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CAREERS: A CLOSER LOOK AT 'DREAM JOBS'

'Dot-Com' Wealth Comes at High Price

Long workdays can mean delaying or forgoing dating, children and fun. But the pioneer spirit and the chance at big money attract many.

March 27, 2000|DEBORA VRANA | TIMES STAFF WRITER

Envious every time you hear of those Internet millionaires and billionaires? Sick of reading another gushing story about that 25-year-old starting his second Web company? And buying his third house?

For those of us who feel stuck in the "old economy" with our old-economy salaries, daydreaming of becoming a fast-moving "dot-com" entrepreneur, here's a small warning: Living the dot-life is some vida loca.

Like all pioneers, those foraging for riches in the "new economy" pay a price. For many, that cost is delaying or even forgoing the things that humans once thought mattered most in life: a partner, children, friends and leisure time. All that is often jettisoned for a chance to be a player in the new economy and reap millions, perhaps billions of dollars.

Workdays turn into nights as the personal life disappears into the professional. Many say they are putting off marriage, family, children and fun until their 40s, when they hope to enjoy personal life in high financial style.

But for many, it may be too late. After spending decades focusing on work and self, it is often hard for people to switch gears in their 40s and learn the skills needed to be a good friend, spouse or parent.

"They have no life other than those connections bound to the company," said Jon Goodman, head of EC2, a business incubator at USC.

Goodman recently counseled an Internet entrepreneur in his 30s who told her of his plans to quit the Internet business because "I have a 2-year-old and an 11-year-old, and I don't want to put the 2-year-old through what the 11-year-old went through," he said.

Goodman says many of the entrepreneurs she sees are on the verge of serious burnout because of the intense focus on work that is required at start-up companies.

"The rabid pursuit of money, that's what's going on here for many," she said. "And having money only exacerbates any unhappiness you already had."

Jay Haynes, 32, founder of Santa Monica-based MValue, which helps Web users control their personal data, knows all too well the sacrifices.

"You pretty much have to be obsessed," said Haynes, who says he works every weekend. "I've given up anything in my life that has to do with social events. It's the crazy Internet life."

MValue has already raised more than $6 million from venture capital firms and has dreams of going public.

"We have a market opportunity now that's probably 12 to 18 months," he said. "It's not like we have three years to get things up and running."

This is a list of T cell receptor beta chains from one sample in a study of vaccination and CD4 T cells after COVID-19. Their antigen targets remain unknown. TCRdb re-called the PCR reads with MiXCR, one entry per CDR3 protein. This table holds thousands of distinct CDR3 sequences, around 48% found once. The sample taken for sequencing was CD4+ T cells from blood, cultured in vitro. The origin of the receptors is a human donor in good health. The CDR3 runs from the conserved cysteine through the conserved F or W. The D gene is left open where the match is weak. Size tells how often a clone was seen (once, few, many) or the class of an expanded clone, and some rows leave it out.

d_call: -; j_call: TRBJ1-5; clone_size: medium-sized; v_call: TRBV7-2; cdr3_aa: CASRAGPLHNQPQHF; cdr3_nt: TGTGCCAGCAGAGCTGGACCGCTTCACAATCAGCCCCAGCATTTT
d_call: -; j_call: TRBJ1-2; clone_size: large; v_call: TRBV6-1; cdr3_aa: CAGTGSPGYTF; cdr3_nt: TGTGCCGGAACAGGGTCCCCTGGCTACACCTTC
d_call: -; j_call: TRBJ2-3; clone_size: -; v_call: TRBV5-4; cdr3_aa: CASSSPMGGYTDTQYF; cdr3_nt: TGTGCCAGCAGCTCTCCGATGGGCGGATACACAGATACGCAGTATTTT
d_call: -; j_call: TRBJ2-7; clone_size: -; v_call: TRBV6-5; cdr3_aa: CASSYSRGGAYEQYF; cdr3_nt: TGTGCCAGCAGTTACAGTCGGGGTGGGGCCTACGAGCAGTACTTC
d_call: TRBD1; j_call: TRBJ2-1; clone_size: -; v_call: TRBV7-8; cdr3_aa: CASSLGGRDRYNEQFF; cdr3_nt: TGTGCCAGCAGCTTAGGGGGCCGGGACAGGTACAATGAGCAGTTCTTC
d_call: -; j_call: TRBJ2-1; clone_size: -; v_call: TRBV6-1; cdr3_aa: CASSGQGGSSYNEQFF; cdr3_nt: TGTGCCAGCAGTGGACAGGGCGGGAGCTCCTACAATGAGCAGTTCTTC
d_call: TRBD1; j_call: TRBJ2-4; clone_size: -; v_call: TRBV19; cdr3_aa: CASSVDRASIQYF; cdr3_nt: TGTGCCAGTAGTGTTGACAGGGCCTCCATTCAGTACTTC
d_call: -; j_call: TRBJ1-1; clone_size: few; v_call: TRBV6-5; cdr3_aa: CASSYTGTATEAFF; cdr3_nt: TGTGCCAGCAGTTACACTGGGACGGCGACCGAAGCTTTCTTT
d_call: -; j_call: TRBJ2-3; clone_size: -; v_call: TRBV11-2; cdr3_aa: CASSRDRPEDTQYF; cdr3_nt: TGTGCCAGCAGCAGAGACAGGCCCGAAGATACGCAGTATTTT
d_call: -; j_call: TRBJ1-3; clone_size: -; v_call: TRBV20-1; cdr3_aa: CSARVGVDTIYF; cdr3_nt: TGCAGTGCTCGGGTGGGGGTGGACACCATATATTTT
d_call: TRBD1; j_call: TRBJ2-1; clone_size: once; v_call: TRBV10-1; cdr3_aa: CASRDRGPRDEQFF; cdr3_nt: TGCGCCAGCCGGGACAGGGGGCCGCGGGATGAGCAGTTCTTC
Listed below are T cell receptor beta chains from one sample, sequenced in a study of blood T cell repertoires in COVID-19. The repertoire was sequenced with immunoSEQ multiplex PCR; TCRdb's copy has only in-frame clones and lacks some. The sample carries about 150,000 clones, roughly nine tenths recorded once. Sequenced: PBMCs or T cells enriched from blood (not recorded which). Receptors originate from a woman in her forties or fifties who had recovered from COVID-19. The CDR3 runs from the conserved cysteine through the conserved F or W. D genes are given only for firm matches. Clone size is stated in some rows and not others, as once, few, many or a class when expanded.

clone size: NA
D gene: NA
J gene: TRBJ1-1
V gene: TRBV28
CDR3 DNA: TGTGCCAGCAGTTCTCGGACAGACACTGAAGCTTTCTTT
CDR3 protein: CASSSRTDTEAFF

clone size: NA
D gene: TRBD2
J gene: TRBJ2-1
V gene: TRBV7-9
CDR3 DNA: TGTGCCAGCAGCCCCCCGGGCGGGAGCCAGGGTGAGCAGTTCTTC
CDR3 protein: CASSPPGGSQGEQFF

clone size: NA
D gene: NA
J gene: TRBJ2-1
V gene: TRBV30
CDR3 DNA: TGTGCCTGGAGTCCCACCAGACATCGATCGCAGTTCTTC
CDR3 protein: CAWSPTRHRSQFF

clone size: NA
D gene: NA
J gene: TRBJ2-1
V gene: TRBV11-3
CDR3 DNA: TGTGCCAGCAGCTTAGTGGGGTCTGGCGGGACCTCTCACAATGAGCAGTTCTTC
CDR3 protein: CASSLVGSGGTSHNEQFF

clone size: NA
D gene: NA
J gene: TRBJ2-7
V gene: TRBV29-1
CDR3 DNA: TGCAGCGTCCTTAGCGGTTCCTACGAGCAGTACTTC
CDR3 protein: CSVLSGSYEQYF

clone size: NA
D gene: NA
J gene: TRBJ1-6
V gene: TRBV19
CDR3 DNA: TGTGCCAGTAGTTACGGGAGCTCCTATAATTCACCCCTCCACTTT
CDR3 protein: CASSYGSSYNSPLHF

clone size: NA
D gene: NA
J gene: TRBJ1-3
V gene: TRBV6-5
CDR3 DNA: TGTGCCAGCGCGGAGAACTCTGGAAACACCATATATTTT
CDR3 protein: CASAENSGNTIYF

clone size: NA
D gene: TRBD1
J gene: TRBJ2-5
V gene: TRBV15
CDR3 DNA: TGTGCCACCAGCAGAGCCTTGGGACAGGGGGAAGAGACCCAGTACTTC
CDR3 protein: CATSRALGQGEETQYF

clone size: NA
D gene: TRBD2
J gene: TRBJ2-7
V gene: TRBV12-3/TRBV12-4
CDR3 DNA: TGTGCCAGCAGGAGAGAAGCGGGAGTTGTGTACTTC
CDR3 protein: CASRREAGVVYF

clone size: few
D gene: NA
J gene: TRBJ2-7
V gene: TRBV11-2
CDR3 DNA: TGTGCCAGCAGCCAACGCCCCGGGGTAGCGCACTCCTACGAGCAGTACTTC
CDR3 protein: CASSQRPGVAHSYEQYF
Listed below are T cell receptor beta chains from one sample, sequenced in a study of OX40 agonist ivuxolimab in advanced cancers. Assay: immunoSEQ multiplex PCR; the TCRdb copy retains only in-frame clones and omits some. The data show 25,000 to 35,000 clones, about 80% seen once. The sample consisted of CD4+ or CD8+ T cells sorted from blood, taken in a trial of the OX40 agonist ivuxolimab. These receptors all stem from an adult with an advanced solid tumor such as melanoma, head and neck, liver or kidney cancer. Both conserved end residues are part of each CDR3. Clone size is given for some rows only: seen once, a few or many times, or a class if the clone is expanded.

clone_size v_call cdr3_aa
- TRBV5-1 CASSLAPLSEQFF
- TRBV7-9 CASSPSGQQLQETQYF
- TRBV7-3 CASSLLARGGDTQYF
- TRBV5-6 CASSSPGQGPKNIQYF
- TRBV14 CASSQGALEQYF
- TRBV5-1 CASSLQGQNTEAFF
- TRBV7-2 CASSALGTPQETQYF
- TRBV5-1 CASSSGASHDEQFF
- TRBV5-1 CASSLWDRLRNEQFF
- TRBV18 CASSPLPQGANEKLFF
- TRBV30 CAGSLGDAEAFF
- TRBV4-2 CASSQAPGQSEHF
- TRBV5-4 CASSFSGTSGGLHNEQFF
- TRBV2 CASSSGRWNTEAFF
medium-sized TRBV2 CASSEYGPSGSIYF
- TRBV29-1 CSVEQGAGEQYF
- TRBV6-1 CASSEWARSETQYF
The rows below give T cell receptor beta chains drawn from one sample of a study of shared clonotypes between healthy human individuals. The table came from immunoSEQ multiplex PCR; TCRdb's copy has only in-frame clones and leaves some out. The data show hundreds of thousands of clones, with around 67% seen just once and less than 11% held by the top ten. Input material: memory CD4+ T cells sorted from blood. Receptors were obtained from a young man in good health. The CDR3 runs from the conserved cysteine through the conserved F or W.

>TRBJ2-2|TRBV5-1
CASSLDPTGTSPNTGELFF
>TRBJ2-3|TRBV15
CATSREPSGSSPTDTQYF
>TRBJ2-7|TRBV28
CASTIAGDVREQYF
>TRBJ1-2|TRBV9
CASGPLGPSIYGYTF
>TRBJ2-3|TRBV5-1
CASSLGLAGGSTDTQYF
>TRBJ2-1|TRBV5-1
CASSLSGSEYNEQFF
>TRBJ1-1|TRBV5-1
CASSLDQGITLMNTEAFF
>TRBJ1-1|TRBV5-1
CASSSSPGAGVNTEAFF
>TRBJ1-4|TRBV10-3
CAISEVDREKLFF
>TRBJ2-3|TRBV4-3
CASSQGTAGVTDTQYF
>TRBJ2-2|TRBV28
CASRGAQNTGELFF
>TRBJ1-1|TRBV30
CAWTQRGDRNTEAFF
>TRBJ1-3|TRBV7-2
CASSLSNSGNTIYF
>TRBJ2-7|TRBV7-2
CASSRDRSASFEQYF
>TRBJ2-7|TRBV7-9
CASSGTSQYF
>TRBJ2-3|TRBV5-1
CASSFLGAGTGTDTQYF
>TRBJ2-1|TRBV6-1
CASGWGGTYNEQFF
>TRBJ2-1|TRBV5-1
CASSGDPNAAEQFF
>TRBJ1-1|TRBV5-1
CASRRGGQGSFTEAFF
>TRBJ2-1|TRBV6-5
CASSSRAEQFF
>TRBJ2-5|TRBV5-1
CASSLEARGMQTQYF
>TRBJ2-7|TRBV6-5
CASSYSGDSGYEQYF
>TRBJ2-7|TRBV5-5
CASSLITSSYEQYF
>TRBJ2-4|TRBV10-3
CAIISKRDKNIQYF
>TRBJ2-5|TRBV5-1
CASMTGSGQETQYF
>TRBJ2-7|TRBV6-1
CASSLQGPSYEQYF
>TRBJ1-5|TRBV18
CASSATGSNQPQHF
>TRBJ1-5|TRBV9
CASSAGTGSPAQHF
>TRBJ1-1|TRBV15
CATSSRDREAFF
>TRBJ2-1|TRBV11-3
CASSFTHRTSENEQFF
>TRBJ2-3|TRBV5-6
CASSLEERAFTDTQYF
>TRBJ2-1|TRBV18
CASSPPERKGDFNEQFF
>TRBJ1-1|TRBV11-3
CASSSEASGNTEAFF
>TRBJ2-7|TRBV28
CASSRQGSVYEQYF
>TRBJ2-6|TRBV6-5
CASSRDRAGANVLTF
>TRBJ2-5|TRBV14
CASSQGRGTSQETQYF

Haynes, a Washington native, admits that he sometimes sleeps in his office (on a couch from Ikea) and just had his first date in six months. He has been living in a friend's guest room for half a year because he hasn't had time to look for an apartment.

Haynes is planning his first vacation in two years: a three-day weekend to see the jazz festival in New Orleans. According to Haynes, friends are the most important thing in life, although he doesn't see them for months at a time. Most of them are understanding, he says, because they are in the Internet business as well.

Management consultant Greg Pettenon, with Boston-based consulting firm Drake Beam Morin, says Haynes' pattern is becoming common.

"It's a new lifestyle," Pettenon said. "It's around the clock and requires everything they have."

Still, Pettenon says he has started to see some of the dot-coms making room for "gray hairs" who have industry knowledge and contacts to add strategic direction to their firms.

"They are going to have to increase benefits and make room for work styles that will retain these people," he said. "As people get older, money isn't the most important thing anymore. You start thinking about life outside of work more."

But Al Ali, 27, is focused on his mission: his company, More Online. He lives at the Westlake Village warehouse that houses his Internet firm, sleeping each night on a futon just a few feet away from his desk.

He installed a shower in the warehouse, where there is no need for separate restrooms because all of his employees (about 10) are men. Ali says he hasn't had a day off, which he describes as a day working less than eight hours, in more than two years.

"Sometimes we sleep a few hours during the day, if we're really tired," he said.

Ali says he had a girlfriend before he started his company, but broke it off because he didn't think she would understand his new commitment.

"There's no way I could do this if I was married," he said. "One day I hope to have all that."

Still, Ali says the 100-plus-hour workweeks he puts in now are easier than when he was an investment banker at Van Kasper & Co. in Los Angeles. Then, he had to commute, travel and wear a suit every day.

"That took a lot of energy," he said.

Indeed, for more and more people, the dot-com life is an attractive option despite its drawbacks. The entrepreneurial field draws some of the best and the brightest from graduate school and old-economy giants.

"Like the Wild West, people in the new economy are seeking various things, from fortune to adventure," said Steve Pollock, president and co-founder of WetFeet.com, a San Francisco Web site providing inside information to job seekers in the Internet economy.

"And they are willing to work really hard to get it. There's a lot of people who work just as hard in the old economy," he said, "and [without] the possibility of wealth."

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